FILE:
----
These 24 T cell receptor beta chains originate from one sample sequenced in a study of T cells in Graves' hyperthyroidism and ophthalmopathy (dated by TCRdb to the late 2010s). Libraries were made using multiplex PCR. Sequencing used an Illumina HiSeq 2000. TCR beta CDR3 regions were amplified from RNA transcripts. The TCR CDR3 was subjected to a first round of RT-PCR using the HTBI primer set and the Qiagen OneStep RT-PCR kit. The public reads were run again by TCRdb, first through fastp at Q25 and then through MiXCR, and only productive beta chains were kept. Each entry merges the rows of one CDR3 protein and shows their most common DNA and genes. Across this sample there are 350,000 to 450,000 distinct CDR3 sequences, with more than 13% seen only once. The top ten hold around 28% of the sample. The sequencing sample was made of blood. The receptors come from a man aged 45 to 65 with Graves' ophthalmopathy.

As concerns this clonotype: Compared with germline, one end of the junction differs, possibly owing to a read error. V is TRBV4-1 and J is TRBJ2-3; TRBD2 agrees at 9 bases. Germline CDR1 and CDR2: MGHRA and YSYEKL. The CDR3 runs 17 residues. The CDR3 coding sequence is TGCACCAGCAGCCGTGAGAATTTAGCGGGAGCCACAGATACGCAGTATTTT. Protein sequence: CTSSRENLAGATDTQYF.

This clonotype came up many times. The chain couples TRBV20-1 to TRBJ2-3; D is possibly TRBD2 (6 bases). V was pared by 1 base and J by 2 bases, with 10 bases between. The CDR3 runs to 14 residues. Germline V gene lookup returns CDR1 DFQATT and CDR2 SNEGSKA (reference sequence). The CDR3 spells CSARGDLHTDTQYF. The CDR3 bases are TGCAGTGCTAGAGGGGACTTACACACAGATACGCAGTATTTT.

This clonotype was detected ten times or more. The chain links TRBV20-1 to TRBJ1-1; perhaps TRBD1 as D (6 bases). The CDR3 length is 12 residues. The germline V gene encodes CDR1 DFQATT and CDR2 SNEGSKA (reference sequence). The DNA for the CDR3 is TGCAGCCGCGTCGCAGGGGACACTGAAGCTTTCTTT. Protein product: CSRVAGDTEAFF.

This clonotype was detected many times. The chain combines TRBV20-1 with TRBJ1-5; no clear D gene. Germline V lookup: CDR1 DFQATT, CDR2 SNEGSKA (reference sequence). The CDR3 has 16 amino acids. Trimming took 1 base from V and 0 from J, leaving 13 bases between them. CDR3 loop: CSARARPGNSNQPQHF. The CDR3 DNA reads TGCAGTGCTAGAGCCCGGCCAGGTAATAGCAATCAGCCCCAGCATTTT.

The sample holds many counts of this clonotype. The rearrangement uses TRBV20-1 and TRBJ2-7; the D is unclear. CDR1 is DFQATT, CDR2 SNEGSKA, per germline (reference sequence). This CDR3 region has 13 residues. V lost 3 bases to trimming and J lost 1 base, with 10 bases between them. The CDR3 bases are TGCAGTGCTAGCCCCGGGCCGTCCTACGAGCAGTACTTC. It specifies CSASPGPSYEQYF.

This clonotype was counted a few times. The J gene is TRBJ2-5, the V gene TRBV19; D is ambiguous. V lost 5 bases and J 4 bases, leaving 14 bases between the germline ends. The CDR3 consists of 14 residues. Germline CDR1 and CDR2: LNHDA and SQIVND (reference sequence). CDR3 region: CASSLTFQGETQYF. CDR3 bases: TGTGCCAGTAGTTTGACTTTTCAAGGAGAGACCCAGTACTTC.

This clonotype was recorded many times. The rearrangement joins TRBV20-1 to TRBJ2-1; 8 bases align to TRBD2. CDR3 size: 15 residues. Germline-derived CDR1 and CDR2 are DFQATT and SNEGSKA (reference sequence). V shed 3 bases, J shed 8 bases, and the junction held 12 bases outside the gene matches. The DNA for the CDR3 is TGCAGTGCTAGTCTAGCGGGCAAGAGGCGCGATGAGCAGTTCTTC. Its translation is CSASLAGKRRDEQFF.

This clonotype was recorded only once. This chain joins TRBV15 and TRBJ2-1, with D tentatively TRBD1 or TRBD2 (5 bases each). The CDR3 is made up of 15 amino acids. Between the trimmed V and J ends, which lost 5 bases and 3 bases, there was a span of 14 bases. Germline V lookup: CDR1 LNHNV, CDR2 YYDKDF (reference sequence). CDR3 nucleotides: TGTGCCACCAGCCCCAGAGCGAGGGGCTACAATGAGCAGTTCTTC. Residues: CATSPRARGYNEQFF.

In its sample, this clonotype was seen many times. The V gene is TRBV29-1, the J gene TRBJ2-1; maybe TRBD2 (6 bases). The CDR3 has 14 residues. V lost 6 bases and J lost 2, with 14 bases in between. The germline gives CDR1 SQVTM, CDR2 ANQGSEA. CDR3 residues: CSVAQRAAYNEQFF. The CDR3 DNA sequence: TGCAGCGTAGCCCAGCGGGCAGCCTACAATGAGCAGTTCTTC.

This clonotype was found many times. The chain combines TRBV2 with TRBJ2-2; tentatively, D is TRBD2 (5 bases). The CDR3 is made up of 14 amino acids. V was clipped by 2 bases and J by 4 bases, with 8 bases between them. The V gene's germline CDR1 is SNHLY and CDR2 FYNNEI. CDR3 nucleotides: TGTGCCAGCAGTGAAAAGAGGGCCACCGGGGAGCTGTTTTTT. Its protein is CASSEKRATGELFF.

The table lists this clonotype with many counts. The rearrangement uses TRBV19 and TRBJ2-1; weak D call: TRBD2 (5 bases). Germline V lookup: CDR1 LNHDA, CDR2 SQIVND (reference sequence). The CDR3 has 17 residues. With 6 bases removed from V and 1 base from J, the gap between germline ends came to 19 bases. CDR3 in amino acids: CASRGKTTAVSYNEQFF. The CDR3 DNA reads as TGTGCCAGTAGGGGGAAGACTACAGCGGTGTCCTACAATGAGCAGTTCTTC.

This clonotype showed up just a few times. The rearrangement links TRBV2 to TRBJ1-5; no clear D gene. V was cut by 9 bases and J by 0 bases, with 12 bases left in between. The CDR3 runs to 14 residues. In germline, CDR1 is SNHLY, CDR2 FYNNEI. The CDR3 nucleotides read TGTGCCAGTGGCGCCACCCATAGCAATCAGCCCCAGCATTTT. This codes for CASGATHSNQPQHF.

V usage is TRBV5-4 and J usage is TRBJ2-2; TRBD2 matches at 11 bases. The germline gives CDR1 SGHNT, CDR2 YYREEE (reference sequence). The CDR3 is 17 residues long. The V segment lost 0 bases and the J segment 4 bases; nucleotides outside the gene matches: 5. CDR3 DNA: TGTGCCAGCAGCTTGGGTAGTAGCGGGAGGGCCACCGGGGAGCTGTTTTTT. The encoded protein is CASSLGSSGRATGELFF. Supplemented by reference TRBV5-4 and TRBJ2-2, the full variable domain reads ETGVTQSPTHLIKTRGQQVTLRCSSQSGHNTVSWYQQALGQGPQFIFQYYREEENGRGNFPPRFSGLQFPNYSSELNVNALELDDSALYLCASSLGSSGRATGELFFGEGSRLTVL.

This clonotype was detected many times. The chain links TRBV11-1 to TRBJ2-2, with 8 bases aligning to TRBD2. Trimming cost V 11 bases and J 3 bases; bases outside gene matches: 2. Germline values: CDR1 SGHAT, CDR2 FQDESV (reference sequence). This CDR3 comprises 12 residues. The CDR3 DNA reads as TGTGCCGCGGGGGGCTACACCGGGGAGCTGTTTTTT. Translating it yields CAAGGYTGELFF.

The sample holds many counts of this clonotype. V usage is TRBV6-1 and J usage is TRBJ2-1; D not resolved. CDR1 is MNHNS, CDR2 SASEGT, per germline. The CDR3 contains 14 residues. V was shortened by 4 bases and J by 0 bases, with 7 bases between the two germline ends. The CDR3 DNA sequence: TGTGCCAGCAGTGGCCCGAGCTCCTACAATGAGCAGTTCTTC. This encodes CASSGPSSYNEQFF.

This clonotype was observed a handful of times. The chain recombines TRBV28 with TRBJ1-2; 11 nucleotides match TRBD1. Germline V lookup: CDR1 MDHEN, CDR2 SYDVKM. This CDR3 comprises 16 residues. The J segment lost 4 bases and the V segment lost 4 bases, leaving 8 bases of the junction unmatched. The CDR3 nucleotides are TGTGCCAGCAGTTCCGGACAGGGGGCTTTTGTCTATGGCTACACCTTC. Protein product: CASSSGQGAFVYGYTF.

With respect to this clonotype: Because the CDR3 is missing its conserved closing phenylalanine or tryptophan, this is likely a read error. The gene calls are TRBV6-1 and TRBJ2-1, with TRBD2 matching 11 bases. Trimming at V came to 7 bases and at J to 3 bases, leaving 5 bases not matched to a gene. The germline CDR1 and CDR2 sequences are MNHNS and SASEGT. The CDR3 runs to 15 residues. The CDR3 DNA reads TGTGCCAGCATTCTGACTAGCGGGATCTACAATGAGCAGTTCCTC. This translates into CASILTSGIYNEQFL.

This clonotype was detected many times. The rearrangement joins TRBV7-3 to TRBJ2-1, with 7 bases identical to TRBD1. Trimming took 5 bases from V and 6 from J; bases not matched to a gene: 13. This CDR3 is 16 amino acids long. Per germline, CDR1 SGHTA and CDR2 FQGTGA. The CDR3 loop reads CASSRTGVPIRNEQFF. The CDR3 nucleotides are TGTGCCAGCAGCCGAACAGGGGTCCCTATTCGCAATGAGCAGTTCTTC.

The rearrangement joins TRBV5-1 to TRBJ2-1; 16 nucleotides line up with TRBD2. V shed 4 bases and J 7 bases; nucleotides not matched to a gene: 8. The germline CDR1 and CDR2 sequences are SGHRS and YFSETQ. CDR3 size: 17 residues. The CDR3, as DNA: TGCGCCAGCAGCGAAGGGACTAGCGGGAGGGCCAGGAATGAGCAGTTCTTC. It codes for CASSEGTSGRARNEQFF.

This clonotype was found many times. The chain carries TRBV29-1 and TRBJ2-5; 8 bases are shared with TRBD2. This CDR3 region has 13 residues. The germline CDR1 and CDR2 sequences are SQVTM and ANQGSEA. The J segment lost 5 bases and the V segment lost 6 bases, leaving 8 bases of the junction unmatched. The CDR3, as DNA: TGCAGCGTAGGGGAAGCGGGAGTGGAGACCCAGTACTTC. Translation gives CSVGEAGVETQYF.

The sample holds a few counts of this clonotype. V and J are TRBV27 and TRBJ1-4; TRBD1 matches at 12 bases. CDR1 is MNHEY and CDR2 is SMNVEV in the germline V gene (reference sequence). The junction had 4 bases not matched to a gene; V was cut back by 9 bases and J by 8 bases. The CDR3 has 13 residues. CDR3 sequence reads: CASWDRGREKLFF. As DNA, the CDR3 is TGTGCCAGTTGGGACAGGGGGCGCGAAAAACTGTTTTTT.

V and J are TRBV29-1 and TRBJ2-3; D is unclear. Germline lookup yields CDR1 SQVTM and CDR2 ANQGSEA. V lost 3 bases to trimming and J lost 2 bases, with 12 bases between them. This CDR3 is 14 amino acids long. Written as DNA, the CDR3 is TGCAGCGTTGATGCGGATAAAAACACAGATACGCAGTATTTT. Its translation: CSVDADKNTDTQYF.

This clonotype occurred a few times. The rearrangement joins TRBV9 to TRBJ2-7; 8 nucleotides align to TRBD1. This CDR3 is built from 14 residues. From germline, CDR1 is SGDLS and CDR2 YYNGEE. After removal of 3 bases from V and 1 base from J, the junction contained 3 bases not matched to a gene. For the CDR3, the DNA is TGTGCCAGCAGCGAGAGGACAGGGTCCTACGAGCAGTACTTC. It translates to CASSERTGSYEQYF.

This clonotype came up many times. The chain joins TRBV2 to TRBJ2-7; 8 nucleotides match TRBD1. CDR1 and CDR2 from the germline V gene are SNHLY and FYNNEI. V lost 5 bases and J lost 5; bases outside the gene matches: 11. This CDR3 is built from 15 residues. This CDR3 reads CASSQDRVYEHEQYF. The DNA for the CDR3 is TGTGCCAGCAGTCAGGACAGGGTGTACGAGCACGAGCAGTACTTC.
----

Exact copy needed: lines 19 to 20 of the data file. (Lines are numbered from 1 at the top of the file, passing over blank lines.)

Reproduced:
This clonotype was detected many times. The rearrangement joins TRBV7-3 to TRBJ2-1, with 7 bases identical to TRBD1. Trimming took 5 bases from V and 6 from J; bases not matched to a gene: 13. This CDR3 is 16 amino acids long. Per germline, CDR1 SGHTA and CDR2 FQGTGA. The CDR3 loop reads CASSRTGVPIRNEQFF. The CDR3 nucleotides are TGTGCCAGCAGCCGAACAGGGGTCCCTATTCGCAATGAGCAGTTCTTC.

The rearrangement joins TRBV5-1 to TRBJ2-1; 16 nucleotides line up with TRBD2. V shed 4 bases and J 7 bases; nucleotides not matched to a gene: 8. The germline CDR1 and CDR2 sequences are SGHRS and YFSETQ. CDR3 size: 17 residues. The CDR3, as DNA: TGCGCCAGCAGCGAAGGGACTAGCGGGAGGGCCAGGAATGAGCAGTTCTTC. It codes for CASSEGTSGRARNEQFF.